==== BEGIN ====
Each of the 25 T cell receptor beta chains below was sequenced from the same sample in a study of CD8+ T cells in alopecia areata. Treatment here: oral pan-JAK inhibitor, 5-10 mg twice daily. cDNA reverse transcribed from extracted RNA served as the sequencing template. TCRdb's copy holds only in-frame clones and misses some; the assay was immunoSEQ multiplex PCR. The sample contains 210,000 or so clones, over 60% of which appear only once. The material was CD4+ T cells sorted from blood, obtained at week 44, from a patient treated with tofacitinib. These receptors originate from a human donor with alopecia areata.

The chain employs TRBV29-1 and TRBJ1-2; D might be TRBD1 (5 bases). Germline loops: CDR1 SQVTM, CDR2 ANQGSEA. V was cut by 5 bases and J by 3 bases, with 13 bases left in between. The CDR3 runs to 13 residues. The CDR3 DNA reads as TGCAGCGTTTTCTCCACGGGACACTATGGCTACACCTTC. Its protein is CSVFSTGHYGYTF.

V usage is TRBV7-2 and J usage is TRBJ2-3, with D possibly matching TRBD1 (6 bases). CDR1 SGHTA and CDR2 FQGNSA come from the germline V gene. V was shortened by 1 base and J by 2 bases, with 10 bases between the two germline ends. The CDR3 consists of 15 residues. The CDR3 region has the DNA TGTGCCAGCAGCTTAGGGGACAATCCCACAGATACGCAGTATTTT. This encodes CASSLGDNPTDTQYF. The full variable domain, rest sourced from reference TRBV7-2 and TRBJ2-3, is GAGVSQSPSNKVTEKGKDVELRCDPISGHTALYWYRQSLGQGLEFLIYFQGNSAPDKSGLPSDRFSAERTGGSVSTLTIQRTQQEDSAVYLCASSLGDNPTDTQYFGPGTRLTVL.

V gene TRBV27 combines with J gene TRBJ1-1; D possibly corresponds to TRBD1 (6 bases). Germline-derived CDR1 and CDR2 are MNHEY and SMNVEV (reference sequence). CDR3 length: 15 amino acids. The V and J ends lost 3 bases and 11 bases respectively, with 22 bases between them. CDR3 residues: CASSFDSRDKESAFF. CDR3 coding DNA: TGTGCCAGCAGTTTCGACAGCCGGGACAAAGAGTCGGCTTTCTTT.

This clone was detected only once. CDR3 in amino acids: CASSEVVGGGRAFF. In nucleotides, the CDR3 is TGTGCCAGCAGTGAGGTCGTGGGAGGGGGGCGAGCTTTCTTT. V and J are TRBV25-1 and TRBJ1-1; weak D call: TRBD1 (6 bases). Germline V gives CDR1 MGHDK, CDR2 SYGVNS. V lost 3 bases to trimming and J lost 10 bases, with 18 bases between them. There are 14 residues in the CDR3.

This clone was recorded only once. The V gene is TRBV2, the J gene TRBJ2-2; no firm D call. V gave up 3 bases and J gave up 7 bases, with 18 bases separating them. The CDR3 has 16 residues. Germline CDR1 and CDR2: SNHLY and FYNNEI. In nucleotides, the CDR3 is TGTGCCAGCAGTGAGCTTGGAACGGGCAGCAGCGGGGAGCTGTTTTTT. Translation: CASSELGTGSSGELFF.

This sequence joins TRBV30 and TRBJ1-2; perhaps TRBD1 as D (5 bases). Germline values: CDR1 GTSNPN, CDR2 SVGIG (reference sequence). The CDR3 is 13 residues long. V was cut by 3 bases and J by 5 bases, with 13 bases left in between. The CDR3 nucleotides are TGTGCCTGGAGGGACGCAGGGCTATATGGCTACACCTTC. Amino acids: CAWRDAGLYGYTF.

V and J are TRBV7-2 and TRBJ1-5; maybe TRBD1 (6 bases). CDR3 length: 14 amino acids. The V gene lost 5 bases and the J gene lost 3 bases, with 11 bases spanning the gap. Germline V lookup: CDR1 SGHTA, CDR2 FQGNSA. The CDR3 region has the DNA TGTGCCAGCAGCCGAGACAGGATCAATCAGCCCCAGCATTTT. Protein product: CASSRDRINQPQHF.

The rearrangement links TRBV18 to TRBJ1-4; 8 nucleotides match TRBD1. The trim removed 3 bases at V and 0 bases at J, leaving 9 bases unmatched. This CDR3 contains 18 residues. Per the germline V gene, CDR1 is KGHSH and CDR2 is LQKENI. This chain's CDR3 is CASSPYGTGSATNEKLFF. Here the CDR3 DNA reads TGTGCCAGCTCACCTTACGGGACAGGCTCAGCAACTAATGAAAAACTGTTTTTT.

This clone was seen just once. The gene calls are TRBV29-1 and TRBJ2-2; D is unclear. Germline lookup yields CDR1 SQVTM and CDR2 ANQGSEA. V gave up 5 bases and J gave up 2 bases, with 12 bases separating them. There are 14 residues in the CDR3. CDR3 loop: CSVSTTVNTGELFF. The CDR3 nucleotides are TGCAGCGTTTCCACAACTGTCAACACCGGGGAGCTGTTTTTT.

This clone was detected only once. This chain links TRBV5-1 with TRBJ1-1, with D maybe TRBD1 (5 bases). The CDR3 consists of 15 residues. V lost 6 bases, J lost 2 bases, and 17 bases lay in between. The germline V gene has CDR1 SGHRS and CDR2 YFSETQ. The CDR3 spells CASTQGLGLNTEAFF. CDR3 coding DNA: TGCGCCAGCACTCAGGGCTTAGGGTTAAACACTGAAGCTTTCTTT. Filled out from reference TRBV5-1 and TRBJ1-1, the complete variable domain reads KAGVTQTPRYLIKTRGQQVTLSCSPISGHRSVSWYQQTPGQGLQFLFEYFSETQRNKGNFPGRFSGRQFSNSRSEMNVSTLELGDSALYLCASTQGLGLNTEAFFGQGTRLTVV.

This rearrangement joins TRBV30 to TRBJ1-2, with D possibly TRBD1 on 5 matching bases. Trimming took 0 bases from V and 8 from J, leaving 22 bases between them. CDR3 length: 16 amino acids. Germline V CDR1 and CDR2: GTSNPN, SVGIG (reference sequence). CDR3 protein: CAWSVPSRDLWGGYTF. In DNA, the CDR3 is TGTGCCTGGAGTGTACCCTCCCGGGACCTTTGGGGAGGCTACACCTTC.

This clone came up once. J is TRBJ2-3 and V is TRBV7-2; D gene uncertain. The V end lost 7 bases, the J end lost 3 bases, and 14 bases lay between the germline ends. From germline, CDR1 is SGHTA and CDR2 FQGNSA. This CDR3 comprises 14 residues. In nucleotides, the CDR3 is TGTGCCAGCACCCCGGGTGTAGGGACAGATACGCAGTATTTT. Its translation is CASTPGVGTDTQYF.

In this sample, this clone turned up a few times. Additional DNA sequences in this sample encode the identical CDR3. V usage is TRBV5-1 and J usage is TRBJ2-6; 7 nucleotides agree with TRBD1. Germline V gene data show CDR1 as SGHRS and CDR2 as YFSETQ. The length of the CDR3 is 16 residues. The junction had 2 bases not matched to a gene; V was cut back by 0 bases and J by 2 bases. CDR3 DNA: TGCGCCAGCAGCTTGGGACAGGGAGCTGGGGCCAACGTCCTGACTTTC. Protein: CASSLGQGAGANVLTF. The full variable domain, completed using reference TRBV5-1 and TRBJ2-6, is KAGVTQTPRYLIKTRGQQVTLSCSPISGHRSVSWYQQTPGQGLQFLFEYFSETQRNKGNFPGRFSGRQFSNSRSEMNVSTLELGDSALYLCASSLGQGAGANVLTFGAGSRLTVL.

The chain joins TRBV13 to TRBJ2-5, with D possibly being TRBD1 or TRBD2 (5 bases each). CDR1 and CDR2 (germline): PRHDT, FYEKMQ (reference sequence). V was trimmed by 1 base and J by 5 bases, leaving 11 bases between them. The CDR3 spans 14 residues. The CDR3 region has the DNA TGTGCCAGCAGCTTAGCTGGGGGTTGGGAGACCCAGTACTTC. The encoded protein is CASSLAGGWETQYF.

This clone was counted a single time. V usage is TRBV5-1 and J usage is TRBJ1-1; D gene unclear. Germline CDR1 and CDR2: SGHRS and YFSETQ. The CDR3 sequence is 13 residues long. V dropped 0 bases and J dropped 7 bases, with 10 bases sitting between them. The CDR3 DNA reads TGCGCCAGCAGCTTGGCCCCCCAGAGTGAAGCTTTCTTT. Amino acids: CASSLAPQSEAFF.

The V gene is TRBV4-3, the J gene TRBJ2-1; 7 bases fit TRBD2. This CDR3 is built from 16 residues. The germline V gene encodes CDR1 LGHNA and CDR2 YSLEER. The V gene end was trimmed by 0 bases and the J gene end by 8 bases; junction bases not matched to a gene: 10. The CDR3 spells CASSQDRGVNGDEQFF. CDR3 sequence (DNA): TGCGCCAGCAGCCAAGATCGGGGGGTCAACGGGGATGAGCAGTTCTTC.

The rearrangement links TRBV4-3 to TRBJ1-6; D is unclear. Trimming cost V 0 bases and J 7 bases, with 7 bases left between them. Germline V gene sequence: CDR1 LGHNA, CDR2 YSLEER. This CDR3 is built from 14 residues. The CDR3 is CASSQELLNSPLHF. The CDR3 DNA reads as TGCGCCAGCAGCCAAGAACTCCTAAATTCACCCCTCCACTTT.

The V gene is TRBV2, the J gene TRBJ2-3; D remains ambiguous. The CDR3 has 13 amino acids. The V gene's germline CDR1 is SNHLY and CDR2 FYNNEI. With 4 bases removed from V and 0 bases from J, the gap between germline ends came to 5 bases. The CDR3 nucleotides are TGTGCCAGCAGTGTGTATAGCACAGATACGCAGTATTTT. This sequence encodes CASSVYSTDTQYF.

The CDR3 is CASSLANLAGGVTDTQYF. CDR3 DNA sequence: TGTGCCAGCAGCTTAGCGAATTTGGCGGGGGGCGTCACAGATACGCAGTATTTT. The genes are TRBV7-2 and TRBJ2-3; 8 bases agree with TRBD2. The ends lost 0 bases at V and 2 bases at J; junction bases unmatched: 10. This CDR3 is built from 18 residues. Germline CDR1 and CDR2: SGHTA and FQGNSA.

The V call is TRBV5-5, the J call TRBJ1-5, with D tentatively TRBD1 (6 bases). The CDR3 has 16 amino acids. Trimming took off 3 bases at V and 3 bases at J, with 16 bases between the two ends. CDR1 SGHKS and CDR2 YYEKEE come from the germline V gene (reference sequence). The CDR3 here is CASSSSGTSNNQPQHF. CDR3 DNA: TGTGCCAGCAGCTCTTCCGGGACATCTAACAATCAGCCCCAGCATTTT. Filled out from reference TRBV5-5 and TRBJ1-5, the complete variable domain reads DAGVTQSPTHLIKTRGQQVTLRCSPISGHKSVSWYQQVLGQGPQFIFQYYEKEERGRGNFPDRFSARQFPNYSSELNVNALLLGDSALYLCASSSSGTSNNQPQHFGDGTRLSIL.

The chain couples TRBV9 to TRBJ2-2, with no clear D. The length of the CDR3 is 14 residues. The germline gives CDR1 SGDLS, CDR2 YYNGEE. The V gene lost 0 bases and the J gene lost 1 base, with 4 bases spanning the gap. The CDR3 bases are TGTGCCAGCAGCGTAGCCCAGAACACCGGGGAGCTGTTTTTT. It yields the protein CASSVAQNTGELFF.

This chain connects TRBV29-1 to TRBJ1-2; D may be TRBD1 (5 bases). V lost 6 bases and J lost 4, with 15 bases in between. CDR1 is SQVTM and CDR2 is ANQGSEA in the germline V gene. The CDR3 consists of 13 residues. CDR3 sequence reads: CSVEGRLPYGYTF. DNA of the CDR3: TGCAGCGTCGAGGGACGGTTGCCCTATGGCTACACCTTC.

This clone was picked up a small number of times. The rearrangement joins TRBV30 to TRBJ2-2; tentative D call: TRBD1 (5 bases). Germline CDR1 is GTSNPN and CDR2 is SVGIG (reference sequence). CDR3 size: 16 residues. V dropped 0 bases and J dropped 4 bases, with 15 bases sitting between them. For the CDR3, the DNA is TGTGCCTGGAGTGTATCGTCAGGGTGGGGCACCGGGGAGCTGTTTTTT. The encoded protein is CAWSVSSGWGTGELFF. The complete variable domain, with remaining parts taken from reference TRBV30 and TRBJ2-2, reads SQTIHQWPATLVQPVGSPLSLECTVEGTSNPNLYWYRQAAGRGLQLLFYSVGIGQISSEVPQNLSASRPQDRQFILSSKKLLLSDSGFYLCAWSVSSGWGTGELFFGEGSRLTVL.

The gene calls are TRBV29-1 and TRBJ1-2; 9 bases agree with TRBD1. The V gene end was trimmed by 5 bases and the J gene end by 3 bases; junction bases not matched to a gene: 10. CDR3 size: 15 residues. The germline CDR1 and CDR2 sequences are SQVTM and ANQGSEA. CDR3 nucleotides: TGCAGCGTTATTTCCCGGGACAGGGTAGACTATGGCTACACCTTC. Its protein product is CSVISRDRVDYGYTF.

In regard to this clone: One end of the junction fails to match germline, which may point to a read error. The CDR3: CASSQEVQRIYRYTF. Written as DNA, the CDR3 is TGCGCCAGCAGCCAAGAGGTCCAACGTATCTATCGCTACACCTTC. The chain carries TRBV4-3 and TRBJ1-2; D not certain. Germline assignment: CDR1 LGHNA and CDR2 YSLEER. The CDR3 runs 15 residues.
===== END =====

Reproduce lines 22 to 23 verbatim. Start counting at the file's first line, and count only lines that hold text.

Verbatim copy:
The chain couples TRBV9 to TRBJ2-2, with no clear D. The length of the CDR3 is 14 residues. The germline gives CDR1 SGDLS, CDR2 YYNGEE. The V gene lost 0 bases and the J gene lost 1 base, with 4 bases spanning the gap. The CDR3 bases are TGTGCCAGCAGCGTAGCCCAGAACACCGGGGAGCTGTTTTTT. It yields the protein CASSVAQNTGELFF.

This chain connects TRBV29-1 to TRBJ1-2; D may be TRBD1 (5 bases). V lost 6 bases and J lost 4, with 15 bases in between. CDR1 is SQVTM and CDR2 is ANQGSEA in the germline V gene. The CDR3 consists of 13 residues. CDR3 sequence reads: CSVEGRLPYGYTF. DNA of the CDR3: TGCAGCGTCGAGGGACGGTTGCCCTATGGCTACACCTTC.